(No doubt this disclaimer will not stop a commentator saying “but you are making an assumption that…” when I am not making any such assumption.)

Overall, it is far too early to panic.

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A Slartibartfast Brexit

26th June 2018

Today we heard this Brexit news from the Secretary of State for Business Greg Clark:

To which the estimable former UK trade policy official David Henig commented:

The UK appears to now be devising a special “Norway” model for Brexit.

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 “Did you ever go to a place… I think it was called Norway?”

“No,” said Arthur, “no, I didn’t.”

“Pity,” said Slartibartfast, “that was one of mine. Won an award you know. Lovely crinkly edges. I was most upset to hear about its destruction. … Perhaps I’m old and tired, but I always think the chances of finding out what really is going on are so absurdly remote that the only thing to do is to say ‘hang the sense of it’ and just keep yourself occupied.”

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Why there should be a political party realignment after Brexit – an argument

25th June 2018

Until fairly recently there was a natural political home for those in the UK who sincerely believed in certain things.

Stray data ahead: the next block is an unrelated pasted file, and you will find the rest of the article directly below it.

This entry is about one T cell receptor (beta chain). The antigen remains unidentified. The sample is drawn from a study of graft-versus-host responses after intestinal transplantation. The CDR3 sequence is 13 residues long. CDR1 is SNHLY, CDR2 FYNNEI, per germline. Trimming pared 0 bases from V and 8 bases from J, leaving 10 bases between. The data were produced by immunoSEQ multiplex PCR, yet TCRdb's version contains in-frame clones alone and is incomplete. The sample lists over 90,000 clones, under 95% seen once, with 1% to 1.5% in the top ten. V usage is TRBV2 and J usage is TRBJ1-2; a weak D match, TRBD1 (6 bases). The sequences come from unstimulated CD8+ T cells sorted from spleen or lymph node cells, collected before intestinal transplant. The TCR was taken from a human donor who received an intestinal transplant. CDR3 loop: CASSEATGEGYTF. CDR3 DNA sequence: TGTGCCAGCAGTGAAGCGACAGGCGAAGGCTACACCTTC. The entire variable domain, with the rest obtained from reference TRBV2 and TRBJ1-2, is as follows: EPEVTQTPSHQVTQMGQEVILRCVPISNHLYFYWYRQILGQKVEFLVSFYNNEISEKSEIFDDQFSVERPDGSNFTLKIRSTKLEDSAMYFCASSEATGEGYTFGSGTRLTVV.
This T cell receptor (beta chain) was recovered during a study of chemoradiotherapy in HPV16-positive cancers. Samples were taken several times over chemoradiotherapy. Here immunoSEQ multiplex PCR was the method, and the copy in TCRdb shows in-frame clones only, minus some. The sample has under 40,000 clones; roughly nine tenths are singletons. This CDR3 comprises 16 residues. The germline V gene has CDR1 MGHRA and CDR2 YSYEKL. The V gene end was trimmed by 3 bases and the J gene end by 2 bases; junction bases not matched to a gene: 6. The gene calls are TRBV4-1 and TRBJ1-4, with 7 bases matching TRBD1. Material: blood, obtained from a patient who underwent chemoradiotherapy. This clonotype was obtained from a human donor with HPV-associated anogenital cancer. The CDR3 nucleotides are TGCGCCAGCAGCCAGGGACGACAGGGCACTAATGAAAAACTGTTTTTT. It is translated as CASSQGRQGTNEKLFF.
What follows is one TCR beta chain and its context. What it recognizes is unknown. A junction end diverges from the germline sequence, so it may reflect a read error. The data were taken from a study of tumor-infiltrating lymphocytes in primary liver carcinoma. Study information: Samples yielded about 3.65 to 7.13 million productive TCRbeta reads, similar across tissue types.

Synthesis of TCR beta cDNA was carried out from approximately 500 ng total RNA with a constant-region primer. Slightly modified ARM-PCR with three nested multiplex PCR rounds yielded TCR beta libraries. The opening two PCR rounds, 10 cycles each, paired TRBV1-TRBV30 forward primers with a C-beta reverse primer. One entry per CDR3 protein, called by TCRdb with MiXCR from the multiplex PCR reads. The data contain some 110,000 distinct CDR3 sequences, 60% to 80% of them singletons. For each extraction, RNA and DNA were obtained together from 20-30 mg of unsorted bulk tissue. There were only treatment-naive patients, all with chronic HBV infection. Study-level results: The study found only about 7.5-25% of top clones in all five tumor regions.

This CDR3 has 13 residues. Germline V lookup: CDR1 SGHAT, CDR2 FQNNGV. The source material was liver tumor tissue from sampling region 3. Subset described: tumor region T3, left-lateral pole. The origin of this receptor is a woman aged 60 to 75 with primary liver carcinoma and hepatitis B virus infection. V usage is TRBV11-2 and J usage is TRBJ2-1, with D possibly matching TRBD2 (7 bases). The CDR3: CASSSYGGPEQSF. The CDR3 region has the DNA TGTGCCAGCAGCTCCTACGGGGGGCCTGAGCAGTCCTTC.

If you believed in the supremacy of parliament, and traditional constitutional thinking generally, there was a political home.

If you believed in the union with Northern Ireland and with Scotland, there was a political home.

And if you believed in UK membership of the European Union, or even just of the Single Market, there was a political home.

That home was the political party which had its origins in the opposition to constitutional changes of 1828 to 1832, and had since then had promoted the importance of Parliament and a balanced constitution; the political party which had united with the Northern Irish unionists and defended the union with Scotland in the twentieth century; and the political party which had taken the UK into the (old) EEC in 1973 and had shaped the Single Market in the 1980s.

That party was, of course, the Conservative and Unionist Party.

Then Brexit happened.

And now there are those, who call themselves Conservatives, who want to believe parliament less important than prime ministerial discretion and the “will of the people”; who would rather have Brexit than the union with Northern Ireland and Scotland; and who want to reverse the European policy of both Ted Heath and Margaret Thatcher.